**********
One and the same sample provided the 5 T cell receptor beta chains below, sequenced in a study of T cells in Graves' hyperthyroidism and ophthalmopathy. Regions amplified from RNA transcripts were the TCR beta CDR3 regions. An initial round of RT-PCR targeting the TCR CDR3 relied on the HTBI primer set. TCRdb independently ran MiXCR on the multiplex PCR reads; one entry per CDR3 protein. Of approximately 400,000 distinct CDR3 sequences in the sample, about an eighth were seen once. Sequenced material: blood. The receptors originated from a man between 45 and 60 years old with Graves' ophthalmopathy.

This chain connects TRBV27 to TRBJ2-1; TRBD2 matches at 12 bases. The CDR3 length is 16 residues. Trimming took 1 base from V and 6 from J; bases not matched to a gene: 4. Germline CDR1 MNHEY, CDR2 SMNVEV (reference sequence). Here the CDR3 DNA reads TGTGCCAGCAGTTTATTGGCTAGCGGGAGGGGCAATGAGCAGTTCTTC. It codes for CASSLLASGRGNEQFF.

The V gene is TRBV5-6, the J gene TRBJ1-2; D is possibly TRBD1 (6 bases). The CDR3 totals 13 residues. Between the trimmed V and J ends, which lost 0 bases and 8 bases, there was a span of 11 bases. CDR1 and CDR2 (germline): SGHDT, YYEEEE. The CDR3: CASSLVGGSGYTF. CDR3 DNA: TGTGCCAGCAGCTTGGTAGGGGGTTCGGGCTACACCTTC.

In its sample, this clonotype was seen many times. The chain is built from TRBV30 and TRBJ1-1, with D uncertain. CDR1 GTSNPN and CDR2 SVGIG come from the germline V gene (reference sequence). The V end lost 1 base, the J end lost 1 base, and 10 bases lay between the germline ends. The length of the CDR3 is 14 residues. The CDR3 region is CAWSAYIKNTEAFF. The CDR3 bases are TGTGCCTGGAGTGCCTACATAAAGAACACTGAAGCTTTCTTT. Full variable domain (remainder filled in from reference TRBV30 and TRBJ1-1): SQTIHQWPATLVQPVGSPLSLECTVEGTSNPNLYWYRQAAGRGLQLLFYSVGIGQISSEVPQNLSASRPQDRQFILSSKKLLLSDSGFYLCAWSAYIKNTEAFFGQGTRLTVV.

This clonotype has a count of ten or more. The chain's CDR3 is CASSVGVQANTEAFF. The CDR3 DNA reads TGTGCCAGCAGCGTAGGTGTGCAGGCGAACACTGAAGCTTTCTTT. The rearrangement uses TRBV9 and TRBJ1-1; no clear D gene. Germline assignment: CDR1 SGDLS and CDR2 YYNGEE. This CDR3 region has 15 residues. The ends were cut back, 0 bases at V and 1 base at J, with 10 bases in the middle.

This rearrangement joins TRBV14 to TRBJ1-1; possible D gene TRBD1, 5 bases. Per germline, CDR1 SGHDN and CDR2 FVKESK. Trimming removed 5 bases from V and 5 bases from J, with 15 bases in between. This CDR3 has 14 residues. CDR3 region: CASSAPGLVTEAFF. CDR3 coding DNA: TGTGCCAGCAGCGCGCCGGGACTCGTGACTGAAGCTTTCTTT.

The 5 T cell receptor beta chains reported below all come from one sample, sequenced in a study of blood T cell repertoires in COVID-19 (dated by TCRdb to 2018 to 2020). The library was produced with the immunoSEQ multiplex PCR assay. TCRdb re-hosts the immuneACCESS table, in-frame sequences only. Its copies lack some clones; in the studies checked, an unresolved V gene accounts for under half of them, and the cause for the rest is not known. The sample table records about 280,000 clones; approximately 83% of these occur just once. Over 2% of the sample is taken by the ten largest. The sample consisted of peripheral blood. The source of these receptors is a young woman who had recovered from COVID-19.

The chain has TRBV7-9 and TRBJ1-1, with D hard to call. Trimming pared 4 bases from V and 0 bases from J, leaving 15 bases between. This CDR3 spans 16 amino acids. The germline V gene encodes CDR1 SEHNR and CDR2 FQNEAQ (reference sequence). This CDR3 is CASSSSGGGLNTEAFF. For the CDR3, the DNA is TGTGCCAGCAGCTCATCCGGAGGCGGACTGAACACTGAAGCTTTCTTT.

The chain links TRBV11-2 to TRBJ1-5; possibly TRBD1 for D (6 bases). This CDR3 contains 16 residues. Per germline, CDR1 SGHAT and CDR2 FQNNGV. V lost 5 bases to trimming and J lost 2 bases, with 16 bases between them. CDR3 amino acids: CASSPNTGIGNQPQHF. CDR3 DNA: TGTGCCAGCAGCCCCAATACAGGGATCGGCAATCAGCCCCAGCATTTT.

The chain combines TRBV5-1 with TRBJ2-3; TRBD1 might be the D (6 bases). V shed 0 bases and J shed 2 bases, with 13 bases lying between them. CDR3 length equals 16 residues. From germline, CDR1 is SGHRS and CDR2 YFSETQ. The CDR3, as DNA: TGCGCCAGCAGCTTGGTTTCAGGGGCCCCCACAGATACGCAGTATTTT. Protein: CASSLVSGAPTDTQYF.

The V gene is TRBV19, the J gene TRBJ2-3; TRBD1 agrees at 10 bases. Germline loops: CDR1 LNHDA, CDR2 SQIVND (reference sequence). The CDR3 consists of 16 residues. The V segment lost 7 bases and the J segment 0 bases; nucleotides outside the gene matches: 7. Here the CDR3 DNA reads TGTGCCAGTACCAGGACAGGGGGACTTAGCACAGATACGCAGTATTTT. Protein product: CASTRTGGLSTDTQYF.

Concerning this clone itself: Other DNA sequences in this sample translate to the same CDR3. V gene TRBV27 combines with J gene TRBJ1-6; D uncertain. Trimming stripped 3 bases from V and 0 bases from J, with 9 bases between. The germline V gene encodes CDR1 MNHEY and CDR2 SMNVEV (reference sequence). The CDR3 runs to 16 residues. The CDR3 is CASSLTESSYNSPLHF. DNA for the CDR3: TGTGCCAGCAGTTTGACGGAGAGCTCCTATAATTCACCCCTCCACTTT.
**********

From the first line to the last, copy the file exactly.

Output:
One and the same sample provided the 5 T cell receptor beta chains below, sequenced in a study of T cells in Graves' hyperthyroidism and ophthalmopathy. Regions amplified from RNA transcripts were the TCR beta CDR3 regions. An initial round of RT-PCR targeting the TCR CDR3 relied on the HTBI primer set. TCRdb independently ran MiXCR on the multiplex PCR reads; one entry per CDR3 protein. Of approximately 400,000 distinct CDR3 sequences in the sample, about an eighth were seen once. Sequenced material: blood. The receptors originated from a man between 45 and 60 years old with Graves' ophthalmopathy.

This chain connects TRBV27 to TRBJ2-1; TRBD2 matches at 12 bases. The CDR3 length is 16 residues. Trimming took 1 base from V and 6 from J; bases not matched to a gene: 4. Germline CDR1 MNHEY, CDR2 SMNVEV (reference sequence). Here the CDR3 DNA reads TGTGCCAGCAGTTTATTGGCTAGCGGGAGGGGCAATGAGCAGTTCTTC. It codes for CASSLLASGRGNEQFF.

The V gene is TRBV5-6, the J gene TRBJ1-2; D is possibly TRBD1 (6 bases). The CDR3 totals 13 residues. Between the trimmed V and J ends, which lost 0 bases and 8 bases, there was a span of 11 bases. CDR1 and CDR2 (germline): SGHDT, YYEEEE. The CDR3: CASSLVGGSGYTF. CDR3 DNA: TGTGCCAGCAGCTTGGTAGGGGGTTCGGGCTACACCTTC.

In its sample, this clonotype was seen many times. The chain is built from TRBV30 and TRBJ1-1, with D uncertain. CDR1 GTSNPN and CDR2 SVGIG come from the germline V gene (reference sequence). The V end lost 1 base, the J end lost 1 base, and 10 bases lay between the germline ends. The length of the CDR3 is 14 residues. The CDR3 region is CAWSAYIKNTEAFF. The CDR3 bases are TGTGCCTGGAGTGCCTACATAAAGAACACTGAAGCTTTCTTT. Full variable domain (remainder filled in from reference TRBV30 and TRBJ1-1): SQTIHQWPATLVQPVGSPLSLECTVEGTSNPNLYWYRQAAGRGLQLLFYSVGIGQISSEVPQNLSASRPQDRQFILSSKKLLLSDSGFYLCAWSAYIKNTEAFFGQGTRLTVV.

This clonotype has a count of ten or more. The chain's CDR3 is CASSVGVQANTEAFF. The CDR3 DNA reads TGTGCCAGCAGCGTAGGTGTGCAGGCGAACACTGAAGCTTTCTTT. The rearrangement uses TRBV9 and TRBJ1-1; no clear D gene. Germline assignment: CDR1 SGDLS and CDR2 YYNGEE. This CDR3 region has 15 residues. The ends were cut back, 0 bases at V and 1 base at J, with 10 bases in the middle.

This rearrangement joins TRBV14 to TRBJ1-1; possible D gene TRBD1, 5 bases. Per germline, CDR1 SGHDN and CDR2 FVKESK. Trimming removed 5 bases from V and 5 bases from J, with 15 bases in between. This CDR3 has 14 residues. CDR3 region: CASSAPGLVTEAFF. CDR3 coding DNA: TGTGCCAGCAGCGCGCCGGGACTCGTGACTGAAGCTTTCTTT.

The 5 T cell receptor beta chains reported below all come from one sample, sequenced in a study of blood T cell repertoires in COVID-19 (dated by TCRdb to 2018 to 2020). The library was produced with the immunoSEQ multiplex PCR assay. TCRdb re-hosts the immuneACCESS table, in-frame sequences only. Its copies lack some clones; in the studies checked, an unresolved V gene accounts for under half of them, and the cause for the rest is not known. The sample table records about 280,000 clones; approximately 83% of these occur just once. Over 2% of the sample is taken by the ten largest. The sample consisted of peripheral blood. The source of these receptors is a young woman who had recovered from COVID-19.

The chain has TRBV7-9 and TRBJ1-1, with D hard to call. Trimming pared 4 bases from V and 0 bases from J, leaving 15 bases between. This CDR3 spans 16 amino acids. The germline V gene encodes CDR1 SEHNR and CDR2 FQNEAQ (reference sequence). This CDR3 is CASSSSGGGLNTEAFF. For the CDR3, the DNA is TGTGCCAGCAGCTCATCCGGAGGCGGACTGAACACTGAAGCTTTCTTT.

The chain links TRBV11-2 to TRBJ1-5; possibly TRBD1 for D (6 bases). This CDR3 contains 16 residues. Per germline, CDR1 SGHAT and CDR2 FQNNGV. V lost 5 bases to trimming and J lost 2 bases, with 16 bases between them. CDR3 amino acids: CASSPNTGIGNQPQHF. CDR3 DNA: TGTGCCAGCAGCCCCAATACAGGGATCGGCAATCAGCCCCAGCATTTT.

The chain combines TRBV5-1 with TRBJ2-3; TRBD1 might be the D (6 bases). V shed 0 bases and J shed 2 bases, with 13 bases lying between them. CDR3 length equals 16 residues. From germline, CDR1 is SGHRS and CDR2 YFSETQ. The CDR3, as DNA: TGCGCCAGCAGCTTGGTTTCAGGGGCCCCCACAGATACGCAGTATTTT. Protein: CASSLVSGAPTDTQYF.

The V gene is TRBV19, the J gene TRBJ2-3; TRBD1 agrees at 10 bases. Germline loops: CDR1 LNHDA, CDR2 SQIVND (reference sequence). The CDR3 consists of 16 residues. The V segment lost 7 bases and the J segment 0 bases; nucleotides outside the gene matches: 7. Here the CDR3 DNA reads TGTGCCAGTACCAGGACAGGGGGACTTAGCACAGATACGCAGTATTTT. Protein product: CASTRTGGLSTDTQYF.

Concerning this clone itself: Other DNA sequences in this sample translate to the same CDR3. V gene TRBV27 combines with J gene TRBJ1-6; D uncertain. Trimming stripped 3 bases from V and 0 bases from J, with 9 bases between. The germline V gene encodes CDR1 MNHEY and CDR2 SMNVEV (reference sequence). The CDR3 runs to 16 residues. The CDR3 is CASSLTESSYNSPLHF. DNA for the CDR3: TGTGCCAGCAGTTTGACGGAGAGCTCCTATAATTCACCCCTCCACTTT.